MICHELE NORRIS, host:
Now to what the presidential candidates have to say about the latest financial drama. This morning, John McCain repeated a statement that's drawn criticism from Barack Obama in the past. McCain said, quote, "The fundamentals of our economy are strong." Then he quickly had to backtrack. McCain and Obama appear to agree on at least thing, that Wall Street's problems reflect a failure in Washington. NPR's Scott Horsley has the story.
SCOTT HORSLEY: For years, Wall Street eagerly financed high-risk mortgages, helping to inflate the nation's housing bubble. Now that bubble has popped. Many Americans can't repay their risky home loans, and Wall Street firms are stuck with gum all over their face. Campaigning today in Colorado, Barack Obama called it another example of Main Street's financial woes trickling up.
Senator BARACK OBAMA (Democrat, Illinois; 2008 Democratic Presidential Nominee) Today offers more evidence, Colorado, that too many folks in Washington and on Wall Street weren't minding the store. For eight years, we've had policies that have shredded consumer protections, that have loosened oversight and regulation, and encouraged outsized bonuses to CEOs while ignoring middle-class Americans.
HORSLEY: Obama says he doesn't blame John McCain for these problems, but he does blame the economic philosophy that he says McCain subscribes to.
Senator OBAMA: It's the same philosophy we've had for the last eight years. One that says we should give more and more to those with the most and hope that prosperity trickles down to everyone else.
HORSLEY: Obama's comments today echo remarks he made back in March at New York's Cooper Union in which he criticized the banking deregulation of the late 1990s. Instead of a necessary updating of banking rules, Obama said, the government had adopted a, quote, "winner take all, anything goes," environment that helped foster devastating dislocations in our economy.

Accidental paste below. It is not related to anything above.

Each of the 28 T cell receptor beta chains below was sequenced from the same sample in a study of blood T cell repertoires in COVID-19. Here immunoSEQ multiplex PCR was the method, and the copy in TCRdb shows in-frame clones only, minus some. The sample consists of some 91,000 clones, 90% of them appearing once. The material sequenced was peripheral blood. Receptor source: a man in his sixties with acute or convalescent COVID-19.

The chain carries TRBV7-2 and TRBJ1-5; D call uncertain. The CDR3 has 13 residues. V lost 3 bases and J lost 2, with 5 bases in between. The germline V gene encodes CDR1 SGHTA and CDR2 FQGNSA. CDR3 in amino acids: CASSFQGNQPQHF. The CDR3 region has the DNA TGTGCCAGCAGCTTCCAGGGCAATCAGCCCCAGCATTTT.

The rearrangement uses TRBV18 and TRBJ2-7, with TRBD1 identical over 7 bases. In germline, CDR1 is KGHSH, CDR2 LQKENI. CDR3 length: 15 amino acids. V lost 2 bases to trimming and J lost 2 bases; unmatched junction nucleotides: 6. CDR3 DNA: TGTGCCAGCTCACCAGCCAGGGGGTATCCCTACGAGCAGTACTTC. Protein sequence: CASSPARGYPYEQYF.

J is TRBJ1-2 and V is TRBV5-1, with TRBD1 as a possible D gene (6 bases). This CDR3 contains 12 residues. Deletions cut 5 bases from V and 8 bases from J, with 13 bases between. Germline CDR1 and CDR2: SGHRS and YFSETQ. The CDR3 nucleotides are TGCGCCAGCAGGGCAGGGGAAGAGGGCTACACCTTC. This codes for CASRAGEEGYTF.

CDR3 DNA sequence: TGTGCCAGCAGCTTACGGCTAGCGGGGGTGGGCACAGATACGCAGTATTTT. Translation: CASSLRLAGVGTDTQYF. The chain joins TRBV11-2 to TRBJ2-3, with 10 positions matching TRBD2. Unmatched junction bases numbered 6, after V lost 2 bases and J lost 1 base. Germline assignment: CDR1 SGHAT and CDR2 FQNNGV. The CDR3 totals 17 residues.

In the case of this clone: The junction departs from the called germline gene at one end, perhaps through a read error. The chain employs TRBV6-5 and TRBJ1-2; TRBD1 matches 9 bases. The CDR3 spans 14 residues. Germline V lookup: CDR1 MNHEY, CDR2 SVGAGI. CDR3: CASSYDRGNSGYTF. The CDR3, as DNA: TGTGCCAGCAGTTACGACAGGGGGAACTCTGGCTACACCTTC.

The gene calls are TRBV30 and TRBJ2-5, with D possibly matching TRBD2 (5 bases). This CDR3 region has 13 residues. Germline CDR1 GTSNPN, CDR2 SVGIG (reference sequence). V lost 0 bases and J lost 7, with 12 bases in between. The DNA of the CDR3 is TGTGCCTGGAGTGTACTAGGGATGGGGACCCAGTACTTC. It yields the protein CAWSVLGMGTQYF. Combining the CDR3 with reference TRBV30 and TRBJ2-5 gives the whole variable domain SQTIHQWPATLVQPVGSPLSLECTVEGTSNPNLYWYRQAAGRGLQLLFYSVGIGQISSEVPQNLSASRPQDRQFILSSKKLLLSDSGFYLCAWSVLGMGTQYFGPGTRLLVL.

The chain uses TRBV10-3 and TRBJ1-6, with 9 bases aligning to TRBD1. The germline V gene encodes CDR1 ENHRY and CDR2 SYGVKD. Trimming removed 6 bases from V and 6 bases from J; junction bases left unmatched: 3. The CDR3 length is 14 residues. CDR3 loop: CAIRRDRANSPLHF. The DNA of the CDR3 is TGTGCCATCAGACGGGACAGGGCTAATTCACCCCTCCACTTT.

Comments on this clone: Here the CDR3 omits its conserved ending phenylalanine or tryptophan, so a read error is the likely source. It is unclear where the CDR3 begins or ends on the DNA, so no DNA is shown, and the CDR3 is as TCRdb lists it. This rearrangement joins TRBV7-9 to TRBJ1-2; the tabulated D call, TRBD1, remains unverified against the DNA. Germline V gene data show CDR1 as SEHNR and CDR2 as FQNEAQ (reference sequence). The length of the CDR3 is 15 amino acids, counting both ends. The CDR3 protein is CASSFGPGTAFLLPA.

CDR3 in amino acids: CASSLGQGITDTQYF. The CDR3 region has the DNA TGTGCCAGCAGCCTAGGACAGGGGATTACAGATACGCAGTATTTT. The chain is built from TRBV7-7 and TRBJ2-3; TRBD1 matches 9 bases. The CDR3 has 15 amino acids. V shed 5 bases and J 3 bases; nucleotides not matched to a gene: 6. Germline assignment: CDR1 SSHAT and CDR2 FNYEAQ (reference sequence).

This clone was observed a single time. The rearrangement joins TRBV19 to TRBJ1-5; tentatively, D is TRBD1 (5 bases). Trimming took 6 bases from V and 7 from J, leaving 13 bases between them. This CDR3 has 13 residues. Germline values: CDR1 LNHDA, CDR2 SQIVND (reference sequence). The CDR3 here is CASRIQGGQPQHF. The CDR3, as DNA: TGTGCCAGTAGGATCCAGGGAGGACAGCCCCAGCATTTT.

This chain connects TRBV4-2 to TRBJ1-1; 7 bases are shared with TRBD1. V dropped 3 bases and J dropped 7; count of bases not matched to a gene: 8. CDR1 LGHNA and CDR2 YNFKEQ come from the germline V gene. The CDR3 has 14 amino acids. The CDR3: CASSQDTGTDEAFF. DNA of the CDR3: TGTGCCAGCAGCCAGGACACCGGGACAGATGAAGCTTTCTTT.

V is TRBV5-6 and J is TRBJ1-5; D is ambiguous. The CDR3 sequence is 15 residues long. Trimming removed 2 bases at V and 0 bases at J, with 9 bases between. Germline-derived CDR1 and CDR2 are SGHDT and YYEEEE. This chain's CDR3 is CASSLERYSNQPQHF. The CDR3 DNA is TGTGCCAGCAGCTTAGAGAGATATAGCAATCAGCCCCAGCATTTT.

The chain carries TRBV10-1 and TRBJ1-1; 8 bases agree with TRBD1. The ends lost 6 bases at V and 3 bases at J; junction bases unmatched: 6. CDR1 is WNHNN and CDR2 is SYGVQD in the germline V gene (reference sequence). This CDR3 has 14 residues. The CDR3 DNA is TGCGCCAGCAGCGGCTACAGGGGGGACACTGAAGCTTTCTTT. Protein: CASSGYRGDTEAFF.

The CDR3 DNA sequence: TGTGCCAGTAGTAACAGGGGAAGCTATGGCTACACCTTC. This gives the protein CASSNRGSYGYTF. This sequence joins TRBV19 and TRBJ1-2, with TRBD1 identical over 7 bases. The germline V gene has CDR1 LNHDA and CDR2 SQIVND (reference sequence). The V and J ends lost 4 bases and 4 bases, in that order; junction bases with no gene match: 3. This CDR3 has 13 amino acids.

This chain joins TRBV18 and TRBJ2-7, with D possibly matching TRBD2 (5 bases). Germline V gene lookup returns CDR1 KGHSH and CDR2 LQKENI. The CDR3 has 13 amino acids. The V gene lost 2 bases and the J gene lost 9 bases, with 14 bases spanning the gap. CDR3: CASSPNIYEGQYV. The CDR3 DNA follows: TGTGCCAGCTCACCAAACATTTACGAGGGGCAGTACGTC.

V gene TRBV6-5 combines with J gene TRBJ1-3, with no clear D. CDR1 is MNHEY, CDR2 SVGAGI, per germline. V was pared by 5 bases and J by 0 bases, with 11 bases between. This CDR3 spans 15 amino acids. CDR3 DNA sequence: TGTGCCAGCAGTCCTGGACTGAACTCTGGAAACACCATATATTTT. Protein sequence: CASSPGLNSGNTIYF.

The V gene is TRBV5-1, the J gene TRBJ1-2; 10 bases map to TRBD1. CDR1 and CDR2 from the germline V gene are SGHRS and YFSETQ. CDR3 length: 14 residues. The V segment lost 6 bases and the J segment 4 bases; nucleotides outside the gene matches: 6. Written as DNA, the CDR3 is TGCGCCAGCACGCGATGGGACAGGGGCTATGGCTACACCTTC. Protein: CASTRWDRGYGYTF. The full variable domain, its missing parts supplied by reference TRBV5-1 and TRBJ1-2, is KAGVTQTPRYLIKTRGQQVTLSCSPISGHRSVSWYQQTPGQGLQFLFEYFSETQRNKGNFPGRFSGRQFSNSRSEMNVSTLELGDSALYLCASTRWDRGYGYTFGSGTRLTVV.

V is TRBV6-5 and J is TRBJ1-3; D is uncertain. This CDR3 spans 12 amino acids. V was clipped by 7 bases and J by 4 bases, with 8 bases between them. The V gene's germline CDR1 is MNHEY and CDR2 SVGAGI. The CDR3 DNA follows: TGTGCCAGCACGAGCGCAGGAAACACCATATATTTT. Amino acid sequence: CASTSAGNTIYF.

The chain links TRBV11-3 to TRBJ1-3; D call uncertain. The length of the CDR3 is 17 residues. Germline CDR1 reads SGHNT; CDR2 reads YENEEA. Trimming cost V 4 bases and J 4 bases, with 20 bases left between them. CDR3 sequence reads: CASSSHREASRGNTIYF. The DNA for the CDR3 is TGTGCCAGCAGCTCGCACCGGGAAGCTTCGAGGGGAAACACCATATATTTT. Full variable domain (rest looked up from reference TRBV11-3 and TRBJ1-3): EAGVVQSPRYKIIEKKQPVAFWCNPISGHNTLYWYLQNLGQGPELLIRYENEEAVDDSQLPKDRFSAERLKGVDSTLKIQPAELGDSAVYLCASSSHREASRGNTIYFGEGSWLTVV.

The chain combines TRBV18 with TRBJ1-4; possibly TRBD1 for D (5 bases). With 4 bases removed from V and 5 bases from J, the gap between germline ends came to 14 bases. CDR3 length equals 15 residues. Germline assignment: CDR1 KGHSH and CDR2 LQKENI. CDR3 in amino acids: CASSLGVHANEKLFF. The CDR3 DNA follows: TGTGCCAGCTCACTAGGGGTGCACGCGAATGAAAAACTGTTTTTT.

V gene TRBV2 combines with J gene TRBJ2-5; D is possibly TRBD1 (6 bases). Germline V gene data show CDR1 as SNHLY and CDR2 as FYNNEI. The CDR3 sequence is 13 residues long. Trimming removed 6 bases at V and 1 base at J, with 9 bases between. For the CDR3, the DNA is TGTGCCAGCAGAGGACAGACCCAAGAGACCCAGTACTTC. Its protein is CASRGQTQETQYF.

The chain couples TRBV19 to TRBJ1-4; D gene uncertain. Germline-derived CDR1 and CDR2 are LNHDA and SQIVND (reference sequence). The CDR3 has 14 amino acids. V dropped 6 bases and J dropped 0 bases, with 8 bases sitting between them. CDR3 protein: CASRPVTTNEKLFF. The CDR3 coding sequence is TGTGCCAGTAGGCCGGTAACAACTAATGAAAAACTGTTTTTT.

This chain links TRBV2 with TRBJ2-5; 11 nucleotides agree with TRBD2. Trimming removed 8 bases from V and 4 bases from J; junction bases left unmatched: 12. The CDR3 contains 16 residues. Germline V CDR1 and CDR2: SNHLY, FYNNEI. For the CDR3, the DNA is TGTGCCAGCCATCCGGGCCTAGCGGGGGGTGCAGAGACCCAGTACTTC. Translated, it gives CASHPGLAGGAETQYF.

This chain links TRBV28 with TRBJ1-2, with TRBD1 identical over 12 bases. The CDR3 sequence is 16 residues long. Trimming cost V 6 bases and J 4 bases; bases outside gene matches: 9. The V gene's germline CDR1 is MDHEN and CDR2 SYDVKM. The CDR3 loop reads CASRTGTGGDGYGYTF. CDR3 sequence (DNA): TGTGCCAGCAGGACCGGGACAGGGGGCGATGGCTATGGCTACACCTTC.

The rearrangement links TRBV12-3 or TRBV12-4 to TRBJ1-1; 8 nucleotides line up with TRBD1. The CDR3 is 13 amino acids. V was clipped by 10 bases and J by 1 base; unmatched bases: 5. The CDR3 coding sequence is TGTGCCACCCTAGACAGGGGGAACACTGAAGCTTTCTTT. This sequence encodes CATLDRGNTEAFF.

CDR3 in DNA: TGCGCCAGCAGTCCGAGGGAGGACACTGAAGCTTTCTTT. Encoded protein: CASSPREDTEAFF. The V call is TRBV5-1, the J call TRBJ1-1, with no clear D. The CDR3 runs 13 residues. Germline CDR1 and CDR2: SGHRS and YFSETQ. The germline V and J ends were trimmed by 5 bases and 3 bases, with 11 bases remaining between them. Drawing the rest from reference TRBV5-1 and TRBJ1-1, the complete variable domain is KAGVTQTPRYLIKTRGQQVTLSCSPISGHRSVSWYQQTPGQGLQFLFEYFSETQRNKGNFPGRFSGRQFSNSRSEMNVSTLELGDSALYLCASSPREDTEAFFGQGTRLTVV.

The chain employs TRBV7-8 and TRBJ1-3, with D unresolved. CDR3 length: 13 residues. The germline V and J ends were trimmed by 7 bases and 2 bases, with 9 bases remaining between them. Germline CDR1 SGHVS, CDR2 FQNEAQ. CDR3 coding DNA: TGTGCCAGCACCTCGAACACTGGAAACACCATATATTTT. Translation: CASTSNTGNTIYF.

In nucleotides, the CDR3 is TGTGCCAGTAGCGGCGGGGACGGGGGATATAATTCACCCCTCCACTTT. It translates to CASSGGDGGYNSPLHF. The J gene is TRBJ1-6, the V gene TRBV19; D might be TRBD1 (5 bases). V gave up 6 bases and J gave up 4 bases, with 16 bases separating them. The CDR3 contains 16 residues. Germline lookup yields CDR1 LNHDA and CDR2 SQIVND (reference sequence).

One of the leading architects of that deregulation effort was McCain's former campaign co-chairman, Phil Gramm. As a Texas senator, Gramm helped write the law that relaxed the nation's banking rules. Then, after leaving the Senate, Gramm became an executive and lobbyist for the Swiss banking giant UBS at a time when banks were fighting to loosen rules against predatory lending. Obama says that reliance on the unfettered free market is dangerous.
Senator OBAMA: It's a philosophy that says even common-sense regulations are unnecessary and unwise, one that says we should just stick our heads in the sand and ignore economic problems until they spiral into crises.
HORSLEY: Gramm has been one of McCain's key economic advisers, but he officially left the campaign this summer after making the impolitic comments that America was a nation of whiners and that the country was merely suffering from a mental recession. McCain himself initially seemed to downplay the severity of the economic slowdown today during a campaign appearance in Florida.
Senator JOHN MCCAIN (Republican, Arizona; 2008 Republican Presidential Nominee): Our economy, I think, still, the fundamentals of our economy are strong, but these are very, very difficult times.
HORSLEY: McCain's observation about strong fundamentals drew immediate fire from the Obama campaign, and by this afternoon, McCain was singing a different tune.
Senator MCCAIN: I know Americans are hurting now. And the fundamentals of our economy are at risk. They are at risk, the great workers, the great innovators, because of the greed of Wall Street.
HORSLEY: It's awkward for a Republican candidate to make that kind of charge during a Republican administration. But here, again, McCain is hoping he and his running mate will be seen as reformers, although he offered no specifics of what their reform might look like.
Senator MCCAIN: The McCain-Palin administration will replace the outdated patchwork quilt of regulatory oversight and bring transparency and accountability to Wall Street. We will bring transparency and accountability, and we will reform the regulatory bodies of government.
HORSLEY: A McCain spokesman added this is a time to update rules, not relax them, suggesting a break with the campaign's former co-chair. McCain also said in a written statement that he is glad the federal government is not putting taxpayer money at risk to bail out Lehman Brothers. Although McCain endorsed the government's rescue of Fannie Mae and Freddie Mac last week as necessary to prevent a financial breakdown, neither he nor the Bush administration see Lehman's collapse as posing the same kind of systemic risk. Scott Horsley, NPR News, Grand Junction, Colorado.
NPR transcripts are created on a rush deadline by a contractor for NPR, and accuracy and availability may vary. This text may not be in its final form and may be updated or revised in the future. Please be aware that the authoritative record of NPR's programming is the audio.